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Shields is ‘Renaissance Coordinator of the Year’

Corydon Central High School Principal Carole Shields, a driving force behind the growing Renaissance program in Harrison County schools, has been named “Renaissance Coordinator of the Year.”
Shields received the award this summer at the National Renaissance Conference in Dallas.
“I will never miss another national conference,” Shields said. “It was so awesome.”
Shields was the assistant principal at Corydon Central High School last school year before she succeeded Wayne Apple as principal this year.
Although she knew she was a nominee because she had to submit a biography, Shields said she was surprised and “overwhelmed” when the award was announced.
Renaissance programs in 38 states were represented at Dallas.
Shields quickly added that she was acting as representative for Harrison County Renaissance. “It wasn’t just me that earned this award,” Shields said. “It was our whole county working together.”
Renaissance was started in 1988 to recognize students for positive behavior, good grades and improved academics. Teachers and staff are also recognized as part of the program. More than 1,500 schools across the nation have a Renaissance program.
Shields, who resides in Greenville, became familiar with the Renaissance program when she was a special education teacher in New Albany. She helped implement Renaissance at North Harrison High School before she came to CCHS as vice principal. There she was encouraged to form a county-wide program in order to get greater funding support from the Harrison County Council through its riverboat revenue education fund.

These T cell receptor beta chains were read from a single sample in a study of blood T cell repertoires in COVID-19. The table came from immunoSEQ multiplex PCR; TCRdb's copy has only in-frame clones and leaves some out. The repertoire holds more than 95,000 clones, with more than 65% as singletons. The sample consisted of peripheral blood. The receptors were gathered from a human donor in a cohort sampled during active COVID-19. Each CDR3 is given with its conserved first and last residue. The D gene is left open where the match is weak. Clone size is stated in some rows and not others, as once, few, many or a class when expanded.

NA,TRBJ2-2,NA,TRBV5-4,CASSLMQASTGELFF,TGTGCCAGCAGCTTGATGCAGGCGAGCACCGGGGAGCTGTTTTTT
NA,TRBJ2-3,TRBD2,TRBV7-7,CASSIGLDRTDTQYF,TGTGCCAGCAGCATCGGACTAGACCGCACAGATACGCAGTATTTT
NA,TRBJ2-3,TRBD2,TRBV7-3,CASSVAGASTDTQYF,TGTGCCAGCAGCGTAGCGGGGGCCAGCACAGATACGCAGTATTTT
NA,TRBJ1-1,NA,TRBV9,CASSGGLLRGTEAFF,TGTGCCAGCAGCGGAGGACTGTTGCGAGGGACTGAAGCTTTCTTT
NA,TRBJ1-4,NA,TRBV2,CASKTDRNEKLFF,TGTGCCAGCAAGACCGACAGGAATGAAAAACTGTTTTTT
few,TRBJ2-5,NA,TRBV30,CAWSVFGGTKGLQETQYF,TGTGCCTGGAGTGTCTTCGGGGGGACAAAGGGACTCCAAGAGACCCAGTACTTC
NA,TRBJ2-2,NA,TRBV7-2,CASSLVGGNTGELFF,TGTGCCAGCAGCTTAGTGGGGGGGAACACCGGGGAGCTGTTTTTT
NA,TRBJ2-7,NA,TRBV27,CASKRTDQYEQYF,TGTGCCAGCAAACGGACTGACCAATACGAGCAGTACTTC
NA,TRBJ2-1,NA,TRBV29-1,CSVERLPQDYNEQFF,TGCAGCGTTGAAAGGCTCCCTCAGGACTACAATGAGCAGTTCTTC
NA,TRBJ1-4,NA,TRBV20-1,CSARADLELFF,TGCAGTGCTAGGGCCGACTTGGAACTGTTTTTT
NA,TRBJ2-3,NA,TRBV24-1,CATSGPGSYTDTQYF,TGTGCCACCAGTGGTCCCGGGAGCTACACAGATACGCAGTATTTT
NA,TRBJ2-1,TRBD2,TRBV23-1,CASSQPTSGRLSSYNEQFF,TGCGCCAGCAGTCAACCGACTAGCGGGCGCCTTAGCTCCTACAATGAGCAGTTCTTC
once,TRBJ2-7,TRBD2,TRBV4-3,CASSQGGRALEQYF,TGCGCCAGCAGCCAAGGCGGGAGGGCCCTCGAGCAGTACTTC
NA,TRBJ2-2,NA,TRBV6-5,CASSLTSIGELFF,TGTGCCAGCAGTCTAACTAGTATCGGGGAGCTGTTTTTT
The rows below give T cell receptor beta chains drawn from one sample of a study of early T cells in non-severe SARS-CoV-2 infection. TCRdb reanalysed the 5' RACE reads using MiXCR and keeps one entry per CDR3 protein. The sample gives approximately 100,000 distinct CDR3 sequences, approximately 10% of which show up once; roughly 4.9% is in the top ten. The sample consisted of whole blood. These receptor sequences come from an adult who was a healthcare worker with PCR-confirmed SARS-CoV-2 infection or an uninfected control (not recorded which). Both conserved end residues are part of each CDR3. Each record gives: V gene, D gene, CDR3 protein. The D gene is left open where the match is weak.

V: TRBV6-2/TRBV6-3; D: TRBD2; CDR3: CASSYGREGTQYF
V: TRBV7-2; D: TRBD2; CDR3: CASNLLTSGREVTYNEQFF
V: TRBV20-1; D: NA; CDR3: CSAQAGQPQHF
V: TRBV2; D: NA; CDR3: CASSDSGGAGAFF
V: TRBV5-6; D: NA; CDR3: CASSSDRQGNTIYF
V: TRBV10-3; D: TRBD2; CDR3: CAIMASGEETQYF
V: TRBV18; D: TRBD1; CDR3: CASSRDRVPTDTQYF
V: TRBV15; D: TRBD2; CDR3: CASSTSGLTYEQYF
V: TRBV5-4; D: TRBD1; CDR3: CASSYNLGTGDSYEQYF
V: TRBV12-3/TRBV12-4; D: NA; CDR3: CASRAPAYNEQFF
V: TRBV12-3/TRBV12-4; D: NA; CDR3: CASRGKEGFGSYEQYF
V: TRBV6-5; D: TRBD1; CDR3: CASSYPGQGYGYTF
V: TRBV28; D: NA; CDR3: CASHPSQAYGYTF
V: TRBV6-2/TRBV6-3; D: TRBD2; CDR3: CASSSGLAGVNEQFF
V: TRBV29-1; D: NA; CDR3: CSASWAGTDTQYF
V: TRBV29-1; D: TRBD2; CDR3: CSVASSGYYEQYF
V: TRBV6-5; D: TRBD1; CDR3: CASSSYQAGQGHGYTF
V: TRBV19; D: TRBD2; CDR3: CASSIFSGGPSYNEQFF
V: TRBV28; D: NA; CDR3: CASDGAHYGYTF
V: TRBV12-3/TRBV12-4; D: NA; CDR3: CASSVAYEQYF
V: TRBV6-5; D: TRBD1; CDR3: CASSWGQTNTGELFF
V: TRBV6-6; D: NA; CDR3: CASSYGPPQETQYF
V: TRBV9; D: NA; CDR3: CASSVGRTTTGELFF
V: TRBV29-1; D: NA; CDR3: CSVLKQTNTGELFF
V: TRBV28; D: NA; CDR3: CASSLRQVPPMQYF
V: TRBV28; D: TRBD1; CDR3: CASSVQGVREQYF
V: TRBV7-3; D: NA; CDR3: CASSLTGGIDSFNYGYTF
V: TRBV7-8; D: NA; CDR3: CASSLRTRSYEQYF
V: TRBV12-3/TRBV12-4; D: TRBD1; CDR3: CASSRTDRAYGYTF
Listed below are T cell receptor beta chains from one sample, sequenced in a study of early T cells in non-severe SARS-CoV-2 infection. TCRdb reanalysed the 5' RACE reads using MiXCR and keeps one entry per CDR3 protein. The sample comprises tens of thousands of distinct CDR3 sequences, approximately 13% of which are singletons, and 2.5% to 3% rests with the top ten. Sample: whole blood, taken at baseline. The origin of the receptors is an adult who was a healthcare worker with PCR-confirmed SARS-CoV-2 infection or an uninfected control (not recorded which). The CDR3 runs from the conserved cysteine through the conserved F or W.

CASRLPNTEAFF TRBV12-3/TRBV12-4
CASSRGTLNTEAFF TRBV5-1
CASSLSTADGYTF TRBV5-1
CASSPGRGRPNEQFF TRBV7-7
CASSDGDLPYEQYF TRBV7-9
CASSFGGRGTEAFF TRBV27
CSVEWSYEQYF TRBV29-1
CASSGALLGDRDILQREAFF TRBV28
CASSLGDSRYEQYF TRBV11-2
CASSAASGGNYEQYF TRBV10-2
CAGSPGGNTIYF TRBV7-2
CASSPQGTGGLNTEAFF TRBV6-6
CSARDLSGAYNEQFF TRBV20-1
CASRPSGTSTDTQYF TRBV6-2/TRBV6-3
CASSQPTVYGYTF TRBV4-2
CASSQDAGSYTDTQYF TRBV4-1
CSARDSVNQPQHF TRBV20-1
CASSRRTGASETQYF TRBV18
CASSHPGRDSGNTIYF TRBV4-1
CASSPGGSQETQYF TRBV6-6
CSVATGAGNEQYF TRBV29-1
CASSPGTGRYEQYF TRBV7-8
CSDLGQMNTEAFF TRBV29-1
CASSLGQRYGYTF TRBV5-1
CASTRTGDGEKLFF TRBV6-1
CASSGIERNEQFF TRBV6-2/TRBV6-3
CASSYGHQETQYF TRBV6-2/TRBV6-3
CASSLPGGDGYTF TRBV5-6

During the organizational process, Shields learned that students at South Central Junior-Senior High School already had a small-scale Renaissance program and that Lanesville Junior-Senior High School had a similar program.
Two years ago, all four high schools in the county named Renaissance building coordinators who, with students from each school, attended the “Heartland Conference” in St. Louis. Last year, Harrison County Renaissance hosted the sixth annual Heartland regional conference. Schools came from 12 other states.
“It sounds like a little thing, but it has all the students working together,” Shields said of the county-wide program.
Students are planning another county-wide Renaissance dance as well as getting T-shirts for Renaissance members.
“How powerful will that be to have 1,200 kids walking around with the same T-shirt?” Shields asked.
Publicity like the article in “Images of Harrison County, Indiana,” a public relations magazine produced by the Chamber of Commerce of Harrison County, has helped inform others about the program.
“People are beginning to recognize the name Renaissance, but some still are not sure what we’re about,” she said.

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